The Perks of Being a Theatre Kid

by Jacob Rogotzke 2 years ago in list

Why it's great to be a part of the drama nerds.

The Perks of Being a Theatre Kid

A theatre kid is defined as anyone involved in a high school production; this includes stage crew, costumes, techies and the actors. They are probably the most accepting group in the school and the easiest to be friends with. Yes, we are weird, but we are a cool weird that only us theatre kids understand. Not only are they they coolest, nicest group of kids in the school, but they are the smartest, brightest, and most creative individuals. Here are some of the amazing reasons as to why it's so great to be a drama nerd, in no particular order:

1. Cast Parties

Ah, cast parties. It's not your average party — instead of beer pong and spin the bottle, it's karaoke sing-alongs and ugly crying since the show is now over. Be sure to take lots of pictures, because before you know it — it's all over.

2. Cast Rituals and Chants

Before a show, it can be very exhilarating, yet nerve wracking as you're about to perform something you've worked on for a long time. Getting together with your castmates before the show is a great way to connect with each other and relieve some of the pressure.

3. You actually understand Shakespeare!

As most regular people would struggle with The Bard in English class, thespians could understand such brilliancy in lines such as: "If music be the food of love, play on." (Twelfth Night)

4. Group Chats

Staying in touch with castmates is crucial to the success of any show. Group chats filled with theatre kids is the best. You mostly find memes, inside jokes, sometimes gossip, rumors and plans for future shows, and above all else, love and support from your theatre mates.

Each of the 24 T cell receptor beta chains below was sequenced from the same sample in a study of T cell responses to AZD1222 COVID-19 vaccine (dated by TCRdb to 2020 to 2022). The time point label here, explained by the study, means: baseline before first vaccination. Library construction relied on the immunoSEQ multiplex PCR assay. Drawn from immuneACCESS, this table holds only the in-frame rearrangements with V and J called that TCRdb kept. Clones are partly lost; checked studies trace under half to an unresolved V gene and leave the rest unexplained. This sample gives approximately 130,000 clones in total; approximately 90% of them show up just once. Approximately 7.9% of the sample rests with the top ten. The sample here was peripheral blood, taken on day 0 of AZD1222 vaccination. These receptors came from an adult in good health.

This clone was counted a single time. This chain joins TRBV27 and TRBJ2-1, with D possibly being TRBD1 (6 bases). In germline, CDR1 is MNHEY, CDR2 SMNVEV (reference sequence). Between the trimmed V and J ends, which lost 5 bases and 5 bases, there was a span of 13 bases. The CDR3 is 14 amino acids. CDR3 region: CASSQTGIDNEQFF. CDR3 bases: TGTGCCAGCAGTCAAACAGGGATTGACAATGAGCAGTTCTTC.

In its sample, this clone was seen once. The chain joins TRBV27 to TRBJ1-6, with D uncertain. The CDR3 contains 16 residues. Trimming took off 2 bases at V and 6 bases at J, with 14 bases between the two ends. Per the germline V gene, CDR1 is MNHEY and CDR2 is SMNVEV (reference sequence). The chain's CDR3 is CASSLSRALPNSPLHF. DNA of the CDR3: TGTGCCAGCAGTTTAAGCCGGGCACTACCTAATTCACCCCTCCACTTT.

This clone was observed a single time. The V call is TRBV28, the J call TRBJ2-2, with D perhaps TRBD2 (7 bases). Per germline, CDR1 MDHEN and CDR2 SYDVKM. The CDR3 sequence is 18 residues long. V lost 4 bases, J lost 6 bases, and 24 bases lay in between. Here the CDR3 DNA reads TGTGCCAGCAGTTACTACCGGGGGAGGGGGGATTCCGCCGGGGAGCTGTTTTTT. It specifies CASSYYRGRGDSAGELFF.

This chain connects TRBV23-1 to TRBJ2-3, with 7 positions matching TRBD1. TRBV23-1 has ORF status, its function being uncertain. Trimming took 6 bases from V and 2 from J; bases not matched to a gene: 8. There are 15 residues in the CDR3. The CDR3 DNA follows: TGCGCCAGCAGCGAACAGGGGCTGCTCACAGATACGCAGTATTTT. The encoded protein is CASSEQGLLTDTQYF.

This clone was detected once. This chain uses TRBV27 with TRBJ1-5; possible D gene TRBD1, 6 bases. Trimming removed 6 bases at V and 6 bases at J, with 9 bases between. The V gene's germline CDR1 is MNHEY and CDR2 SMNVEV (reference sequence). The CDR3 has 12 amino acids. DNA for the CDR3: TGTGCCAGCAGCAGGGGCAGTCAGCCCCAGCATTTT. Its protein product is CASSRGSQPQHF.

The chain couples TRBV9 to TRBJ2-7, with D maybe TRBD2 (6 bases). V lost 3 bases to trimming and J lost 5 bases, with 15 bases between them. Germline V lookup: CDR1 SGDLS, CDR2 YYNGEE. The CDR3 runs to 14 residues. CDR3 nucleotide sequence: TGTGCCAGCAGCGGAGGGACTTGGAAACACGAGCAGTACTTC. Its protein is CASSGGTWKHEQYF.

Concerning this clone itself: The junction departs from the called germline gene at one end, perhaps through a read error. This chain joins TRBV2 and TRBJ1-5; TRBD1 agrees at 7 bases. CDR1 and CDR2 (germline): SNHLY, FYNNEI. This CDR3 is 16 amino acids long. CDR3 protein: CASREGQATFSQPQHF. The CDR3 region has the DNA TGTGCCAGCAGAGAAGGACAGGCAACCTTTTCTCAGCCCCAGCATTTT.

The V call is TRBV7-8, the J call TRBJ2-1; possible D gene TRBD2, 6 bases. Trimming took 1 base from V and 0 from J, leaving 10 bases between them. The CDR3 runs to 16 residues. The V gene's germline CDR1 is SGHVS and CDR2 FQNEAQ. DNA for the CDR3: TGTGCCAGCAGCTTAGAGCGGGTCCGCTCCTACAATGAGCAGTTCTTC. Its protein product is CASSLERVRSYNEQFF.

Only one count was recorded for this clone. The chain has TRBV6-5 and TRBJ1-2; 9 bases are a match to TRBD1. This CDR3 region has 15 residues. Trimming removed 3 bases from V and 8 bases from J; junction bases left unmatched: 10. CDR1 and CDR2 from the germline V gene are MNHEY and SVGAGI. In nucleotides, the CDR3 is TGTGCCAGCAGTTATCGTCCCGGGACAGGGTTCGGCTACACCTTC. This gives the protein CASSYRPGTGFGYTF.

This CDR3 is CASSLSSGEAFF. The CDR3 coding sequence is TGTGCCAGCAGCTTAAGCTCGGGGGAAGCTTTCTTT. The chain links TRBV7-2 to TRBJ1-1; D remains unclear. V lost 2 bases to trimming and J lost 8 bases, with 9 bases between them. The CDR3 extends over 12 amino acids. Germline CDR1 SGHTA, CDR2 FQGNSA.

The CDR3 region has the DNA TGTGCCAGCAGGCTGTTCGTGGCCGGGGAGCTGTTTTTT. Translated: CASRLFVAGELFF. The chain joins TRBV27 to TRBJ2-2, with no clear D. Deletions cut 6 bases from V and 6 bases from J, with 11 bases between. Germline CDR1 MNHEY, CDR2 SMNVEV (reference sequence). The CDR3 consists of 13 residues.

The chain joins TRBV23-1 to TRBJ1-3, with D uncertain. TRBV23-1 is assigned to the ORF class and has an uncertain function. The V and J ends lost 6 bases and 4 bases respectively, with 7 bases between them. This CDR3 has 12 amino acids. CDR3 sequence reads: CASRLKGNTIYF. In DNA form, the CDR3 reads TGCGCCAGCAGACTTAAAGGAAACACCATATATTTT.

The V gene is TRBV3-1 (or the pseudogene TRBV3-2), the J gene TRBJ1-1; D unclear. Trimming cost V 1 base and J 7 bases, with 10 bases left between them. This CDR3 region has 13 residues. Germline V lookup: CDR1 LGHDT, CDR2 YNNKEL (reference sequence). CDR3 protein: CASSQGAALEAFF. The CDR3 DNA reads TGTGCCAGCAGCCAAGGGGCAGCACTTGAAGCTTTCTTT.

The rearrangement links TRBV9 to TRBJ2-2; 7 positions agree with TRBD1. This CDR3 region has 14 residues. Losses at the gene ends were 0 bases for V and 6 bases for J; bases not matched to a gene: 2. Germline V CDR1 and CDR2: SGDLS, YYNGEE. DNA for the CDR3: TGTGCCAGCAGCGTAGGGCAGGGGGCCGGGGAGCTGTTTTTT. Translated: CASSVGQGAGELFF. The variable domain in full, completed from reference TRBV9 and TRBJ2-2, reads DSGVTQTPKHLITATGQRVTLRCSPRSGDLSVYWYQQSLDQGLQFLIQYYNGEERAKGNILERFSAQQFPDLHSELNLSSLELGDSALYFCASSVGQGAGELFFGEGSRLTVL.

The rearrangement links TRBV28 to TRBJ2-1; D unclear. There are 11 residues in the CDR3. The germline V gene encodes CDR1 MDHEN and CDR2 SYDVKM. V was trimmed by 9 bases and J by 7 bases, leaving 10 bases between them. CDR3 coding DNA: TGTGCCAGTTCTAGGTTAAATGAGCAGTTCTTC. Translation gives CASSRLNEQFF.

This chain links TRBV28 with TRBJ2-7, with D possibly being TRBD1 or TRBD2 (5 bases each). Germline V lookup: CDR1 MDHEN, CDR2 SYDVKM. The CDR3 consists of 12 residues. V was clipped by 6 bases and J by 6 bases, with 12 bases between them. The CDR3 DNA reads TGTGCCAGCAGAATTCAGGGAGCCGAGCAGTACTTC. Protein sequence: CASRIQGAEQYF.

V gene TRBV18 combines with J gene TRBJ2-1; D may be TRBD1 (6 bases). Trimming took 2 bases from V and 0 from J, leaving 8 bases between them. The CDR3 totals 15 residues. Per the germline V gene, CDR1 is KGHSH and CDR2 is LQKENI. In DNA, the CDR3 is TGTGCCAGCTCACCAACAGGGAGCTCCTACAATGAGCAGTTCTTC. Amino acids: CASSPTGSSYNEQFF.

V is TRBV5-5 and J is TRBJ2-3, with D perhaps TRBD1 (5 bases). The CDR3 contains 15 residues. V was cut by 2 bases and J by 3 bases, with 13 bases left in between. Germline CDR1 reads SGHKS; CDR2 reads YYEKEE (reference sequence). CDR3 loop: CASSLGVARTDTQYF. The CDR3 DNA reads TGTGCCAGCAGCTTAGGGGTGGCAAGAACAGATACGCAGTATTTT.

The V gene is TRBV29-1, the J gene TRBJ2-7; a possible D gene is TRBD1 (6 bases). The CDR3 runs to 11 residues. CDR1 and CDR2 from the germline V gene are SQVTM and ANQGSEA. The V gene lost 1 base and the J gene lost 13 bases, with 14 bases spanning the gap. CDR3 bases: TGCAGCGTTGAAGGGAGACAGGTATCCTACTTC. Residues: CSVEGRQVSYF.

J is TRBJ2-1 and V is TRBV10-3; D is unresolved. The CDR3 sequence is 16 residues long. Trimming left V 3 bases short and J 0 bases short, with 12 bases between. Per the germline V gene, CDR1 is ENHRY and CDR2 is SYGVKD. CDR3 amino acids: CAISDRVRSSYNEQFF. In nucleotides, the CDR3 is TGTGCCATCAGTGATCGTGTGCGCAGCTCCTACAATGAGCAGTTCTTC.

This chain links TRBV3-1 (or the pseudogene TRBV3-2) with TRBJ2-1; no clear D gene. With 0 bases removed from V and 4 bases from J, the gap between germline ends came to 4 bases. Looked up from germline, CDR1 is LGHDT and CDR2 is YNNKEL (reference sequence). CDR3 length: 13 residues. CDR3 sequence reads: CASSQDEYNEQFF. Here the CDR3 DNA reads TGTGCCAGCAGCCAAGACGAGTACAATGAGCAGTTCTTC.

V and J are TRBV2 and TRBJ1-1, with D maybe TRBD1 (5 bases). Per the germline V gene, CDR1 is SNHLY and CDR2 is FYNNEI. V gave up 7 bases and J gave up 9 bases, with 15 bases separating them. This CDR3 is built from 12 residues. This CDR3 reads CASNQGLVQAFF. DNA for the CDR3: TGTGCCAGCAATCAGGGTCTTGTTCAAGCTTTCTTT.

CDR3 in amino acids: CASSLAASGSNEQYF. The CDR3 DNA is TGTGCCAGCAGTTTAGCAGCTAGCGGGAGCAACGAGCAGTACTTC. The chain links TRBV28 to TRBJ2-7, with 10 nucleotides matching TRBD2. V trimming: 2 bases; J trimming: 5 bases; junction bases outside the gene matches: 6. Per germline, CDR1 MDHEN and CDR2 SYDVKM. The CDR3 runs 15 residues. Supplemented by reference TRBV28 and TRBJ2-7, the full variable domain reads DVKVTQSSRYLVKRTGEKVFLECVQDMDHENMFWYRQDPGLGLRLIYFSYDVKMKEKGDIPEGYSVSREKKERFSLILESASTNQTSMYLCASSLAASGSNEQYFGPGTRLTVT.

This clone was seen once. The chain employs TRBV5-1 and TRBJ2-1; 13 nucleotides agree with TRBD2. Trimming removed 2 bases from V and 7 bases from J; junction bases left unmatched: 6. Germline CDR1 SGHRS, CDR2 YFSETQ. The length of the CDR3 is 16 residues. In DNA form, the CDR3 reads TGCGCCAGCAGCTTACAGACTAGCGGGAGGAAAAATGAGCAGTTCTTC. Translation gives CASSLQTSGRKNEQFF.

5. Strike Day

Yes, I'm including strike. As grueling as it is for sets to be built, it's also grueling to take them back down. But to me, what makes it so special is getting to work as a team and share one of the last times together as a cast. And, not to mention, the snacks you may get from the crew. But that's just me!

6. Hell Week/Tech Week

At my old high school, we called it Hell Week. A long, sometimes dreadful, but super fun week, depending on how you view it. Hell Week (or Fun Week as it was dubbed when I performed Beauty and the Beast) is where you spend the most time with your cast and crew, and often is the week where the most memories are made (excluding the cast party).

7. Award Ceremonies

After your show/season, it's great to be recognized for all of the hard work at events that try to replicate The Tony Awards. A night dedicated to all of your cast, crew and production team is the best feeling in the world, whether you're a winner or not.

8. We're the best at time management.

Drama kids are, without a doubt, great at time management. I can remember my sophomore year of high school; I managed to take on two shows per school semester, totaling of four shows for the 2014-2015 year/season. All on top of academics and activities.

9. Taking Your First Bow

Not much to say about this one, because it's one of the best feelings ever, and you'll never forget your first time.

10. Meeting the Crowd After the Show